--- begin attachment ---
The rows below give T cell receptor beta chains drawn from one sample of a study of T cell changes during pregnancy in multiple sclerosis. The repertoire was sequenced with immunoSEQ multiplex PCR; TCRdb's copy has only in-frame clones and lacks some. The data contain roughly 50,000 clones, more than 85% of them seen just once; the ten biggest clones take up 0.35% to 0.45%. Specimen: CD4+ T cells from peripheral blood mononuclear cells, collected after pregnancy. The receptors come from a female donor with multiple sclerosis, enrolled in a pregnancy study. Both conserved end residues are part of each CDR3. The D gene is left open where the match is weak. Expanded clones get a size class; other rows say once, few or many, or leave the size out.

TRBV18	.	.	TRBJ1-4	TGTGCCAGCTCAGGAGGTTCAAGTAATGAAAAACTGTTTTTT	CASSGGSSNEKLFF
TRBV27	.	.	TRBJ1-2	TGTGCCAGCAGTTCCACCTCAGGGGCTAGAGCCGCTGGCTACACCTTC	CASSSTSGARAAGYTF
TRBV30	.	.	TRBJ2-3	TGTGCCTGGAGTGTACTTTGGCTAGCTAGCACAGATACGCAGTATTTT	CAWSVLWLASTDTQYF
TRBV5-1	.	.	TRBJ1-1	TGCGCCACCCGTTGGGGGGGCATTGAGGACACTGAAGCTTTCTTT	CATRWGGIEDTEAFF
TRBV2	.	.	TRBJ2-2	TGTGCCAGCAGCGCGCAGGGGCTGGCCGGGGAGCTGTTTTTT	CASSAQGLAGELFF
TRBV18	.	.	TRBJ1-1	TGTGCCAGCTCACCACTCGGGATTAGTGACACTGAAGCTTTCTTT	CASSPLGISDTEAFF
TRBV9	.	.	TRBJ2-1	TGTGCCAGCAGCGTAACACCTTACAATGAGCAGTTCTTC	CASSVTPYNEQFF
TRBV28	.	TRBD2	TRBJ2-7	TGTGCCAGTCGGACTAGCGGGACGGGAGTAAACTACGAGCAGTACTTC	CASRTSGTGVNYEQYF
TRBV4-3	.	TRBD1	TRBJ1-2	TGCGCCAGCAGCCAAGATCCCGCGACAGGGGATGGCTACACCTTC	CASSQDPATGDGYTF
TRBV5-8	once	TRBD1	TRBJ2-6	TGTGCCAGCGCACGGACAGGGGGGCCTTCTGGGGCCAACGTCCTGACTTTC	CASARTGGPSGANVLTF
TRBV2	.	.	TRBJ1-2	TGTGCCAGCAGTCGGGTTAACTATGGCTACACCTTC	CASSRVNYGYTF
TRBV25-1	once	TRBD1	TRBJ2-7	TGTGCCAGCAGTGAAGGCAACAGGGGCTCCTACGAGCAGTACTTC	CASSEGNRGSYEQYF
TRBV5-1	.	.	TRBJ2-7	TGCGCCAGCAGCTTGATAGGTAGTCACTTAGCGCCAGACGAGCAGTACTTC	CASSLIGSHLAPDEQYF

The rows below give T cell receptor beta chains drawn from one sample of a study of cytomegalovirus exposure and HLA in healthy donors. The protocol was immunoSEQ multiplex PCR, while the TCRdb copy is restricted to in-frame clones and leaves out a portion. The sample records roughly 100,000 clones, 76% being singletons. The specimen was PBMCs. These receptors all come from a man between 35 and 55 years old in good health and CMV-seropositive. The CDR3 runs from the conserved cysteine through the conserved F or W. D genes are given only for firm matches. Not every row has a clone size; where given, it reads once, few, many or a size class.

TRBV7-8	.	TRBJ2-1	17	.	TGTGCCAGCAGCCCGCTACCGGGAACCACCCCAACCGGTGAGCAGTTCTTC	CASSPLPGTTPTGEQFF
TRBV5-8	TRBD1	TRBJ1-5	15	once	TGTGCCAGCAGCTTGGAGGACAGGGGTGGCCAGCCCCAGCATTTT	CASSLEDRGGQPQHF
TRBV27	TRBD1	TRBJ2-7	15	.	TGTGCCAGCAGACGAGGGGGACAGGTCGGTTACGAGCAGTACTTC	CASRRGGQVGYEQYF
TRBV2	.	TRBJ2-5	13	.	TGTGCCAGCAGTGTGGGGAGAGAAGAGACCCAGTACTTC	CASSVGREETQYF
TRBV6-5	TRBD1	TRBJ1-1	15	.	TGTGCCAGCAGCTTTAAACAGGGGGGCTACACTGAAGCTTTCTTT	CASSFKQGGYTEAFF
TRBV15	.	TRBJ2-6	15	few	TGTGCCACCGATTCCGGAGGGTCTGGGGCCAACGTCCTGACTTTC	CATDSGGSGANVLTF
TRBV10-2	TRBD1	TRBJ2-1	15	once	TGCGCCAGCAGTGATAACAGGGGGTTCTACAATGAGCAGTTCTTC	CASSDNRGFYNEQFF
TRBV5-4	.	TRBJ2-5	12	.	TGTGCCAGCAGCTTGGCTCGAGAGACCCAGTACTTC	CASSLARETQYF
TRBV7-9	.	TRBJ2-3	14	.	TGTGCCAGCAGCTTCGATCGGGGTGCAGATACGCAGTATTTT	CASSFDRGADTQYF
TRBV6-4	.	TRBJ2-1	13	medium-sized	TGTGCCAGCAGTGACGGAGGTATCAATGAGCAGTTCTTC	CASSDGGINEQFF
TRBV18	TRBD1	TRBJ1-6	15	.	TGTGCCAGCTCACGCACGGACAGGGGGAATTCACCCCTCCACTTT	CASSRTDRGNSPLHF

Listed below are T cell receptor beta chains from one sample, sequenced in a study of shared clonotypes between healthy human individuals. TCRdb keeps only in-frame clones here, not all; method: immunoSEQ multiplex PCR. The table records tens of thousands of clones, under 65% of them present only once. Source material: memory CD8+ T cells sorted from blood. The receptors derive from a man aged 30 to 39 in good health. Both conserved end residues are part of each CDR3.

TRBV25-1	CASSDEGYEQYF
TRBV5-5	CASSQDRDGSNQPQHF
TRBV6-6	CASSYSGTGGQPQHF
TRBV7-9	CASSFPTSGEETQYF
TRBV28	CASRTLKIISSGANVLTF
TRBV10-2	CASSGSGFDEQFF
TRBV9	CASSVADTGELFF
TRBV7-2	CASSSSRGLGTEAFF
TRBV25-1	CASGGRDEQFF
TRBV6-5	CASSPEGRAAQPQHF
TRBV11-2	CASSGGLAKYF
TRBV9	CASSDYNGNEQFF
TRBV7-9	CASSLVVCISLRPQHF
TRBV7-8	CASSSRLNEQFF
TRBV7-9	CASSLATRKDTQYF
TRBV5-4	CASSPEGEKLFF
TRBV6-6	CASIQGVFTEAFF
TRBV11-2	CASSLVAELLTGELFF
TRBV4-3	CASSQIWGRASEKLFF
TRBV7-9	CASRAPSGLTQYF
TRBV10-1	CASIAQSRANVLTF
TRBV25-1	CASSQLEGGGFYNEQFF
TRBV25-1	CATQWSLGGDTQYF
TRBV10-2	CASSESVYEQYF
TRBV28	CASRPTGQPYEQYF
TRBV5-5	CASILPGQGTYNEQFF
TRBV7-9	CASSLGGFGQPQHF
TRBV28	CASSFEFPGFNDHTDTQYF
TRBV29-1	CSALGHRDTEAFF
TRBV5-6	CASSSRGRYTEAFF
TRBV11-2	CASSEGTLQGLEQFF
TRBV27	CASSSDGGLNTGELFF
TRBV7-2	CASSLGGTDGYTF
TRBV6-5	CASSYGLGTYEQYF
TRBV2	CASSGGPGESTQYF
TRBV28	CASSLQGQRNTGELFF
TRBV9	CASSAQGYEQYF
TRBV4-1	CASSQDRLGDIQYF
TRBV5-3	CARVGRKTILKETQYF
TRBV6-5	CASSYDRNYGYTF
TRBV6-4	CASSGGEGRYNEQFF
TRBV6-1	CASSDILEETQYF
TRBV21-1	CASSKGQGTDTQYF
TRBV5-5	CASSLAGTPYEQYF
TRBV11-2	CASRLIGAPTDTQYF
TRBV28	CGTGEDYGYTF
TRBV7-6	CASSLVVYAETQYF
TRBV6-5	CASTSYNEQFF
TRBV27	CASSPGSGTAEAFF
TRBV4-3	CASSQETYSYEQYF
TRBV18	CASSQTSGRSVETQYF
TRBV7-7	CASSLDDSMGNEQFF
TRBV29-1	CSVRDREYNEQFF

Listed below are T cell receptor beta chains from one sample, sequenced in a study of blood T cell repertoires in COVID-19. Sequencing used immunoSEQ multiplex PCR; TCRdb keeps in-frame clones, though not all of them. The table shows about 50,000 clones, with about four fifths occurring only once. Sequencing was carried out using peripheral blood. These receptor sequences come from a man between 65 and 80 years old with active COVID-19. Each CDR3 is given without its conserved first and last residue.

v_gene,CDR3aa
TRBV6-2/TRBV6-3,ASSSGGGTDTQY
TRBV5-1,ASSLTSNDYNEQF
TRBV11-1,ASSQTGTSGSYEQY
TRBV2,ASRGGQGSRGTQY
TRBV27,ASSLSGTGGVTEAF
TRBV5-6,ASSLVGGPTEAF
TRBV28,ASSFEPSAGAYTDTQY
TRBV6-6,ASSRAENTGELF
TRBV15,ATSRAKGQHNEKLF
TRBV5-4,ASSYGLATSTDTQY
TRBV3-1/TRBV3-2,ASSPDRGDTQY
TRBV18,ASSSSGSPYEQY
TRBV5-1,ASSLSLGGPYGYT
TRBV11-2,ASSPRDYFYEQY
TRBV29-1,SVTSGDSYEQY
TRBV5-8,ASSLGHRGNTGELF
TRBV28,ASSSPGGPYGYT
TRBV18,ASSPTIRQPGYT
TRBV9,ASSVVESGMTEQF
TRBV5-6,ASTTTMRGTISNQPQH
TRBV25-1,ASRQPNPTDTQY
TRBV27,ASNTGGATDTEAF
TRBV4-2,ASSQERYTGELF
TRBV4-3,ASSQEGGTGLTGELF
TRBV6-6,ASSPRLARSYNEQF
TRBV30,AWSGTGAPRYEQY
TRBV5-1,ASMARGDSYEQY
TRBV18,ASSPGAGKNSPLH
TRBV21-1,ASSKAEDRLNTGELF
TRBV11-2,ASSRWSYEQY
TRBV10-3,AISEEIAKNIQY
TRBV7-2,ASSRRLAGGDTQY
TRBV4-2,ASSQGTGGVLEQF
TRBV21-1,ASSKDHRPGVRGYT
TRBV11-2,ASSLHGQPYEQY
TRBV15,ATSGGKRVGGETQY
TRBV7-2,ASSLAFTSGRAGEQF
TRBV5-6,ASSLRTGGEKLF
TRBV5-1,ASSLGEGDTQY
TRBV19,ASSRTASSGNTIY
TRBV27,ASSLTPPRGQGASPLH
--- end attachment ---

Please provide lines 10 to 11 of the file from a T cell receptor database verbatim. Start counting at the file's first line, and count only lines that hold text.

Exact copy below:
TRBV4-3	.	TRBD1	TRBJ1-2	TGCGCCAGCAGCCAAGATCCCGCGACAGGGGATGGCTACACCTTC	CASSQDPATGDGYTF
TRBV5-8	once	TRBD1	TRBJ2-6	TGTGCCAGCGCACGGACAGGGGGGCCTTCTGGGGCCAACGTCCTGACTTTC	CASARTGGPSGANVLTF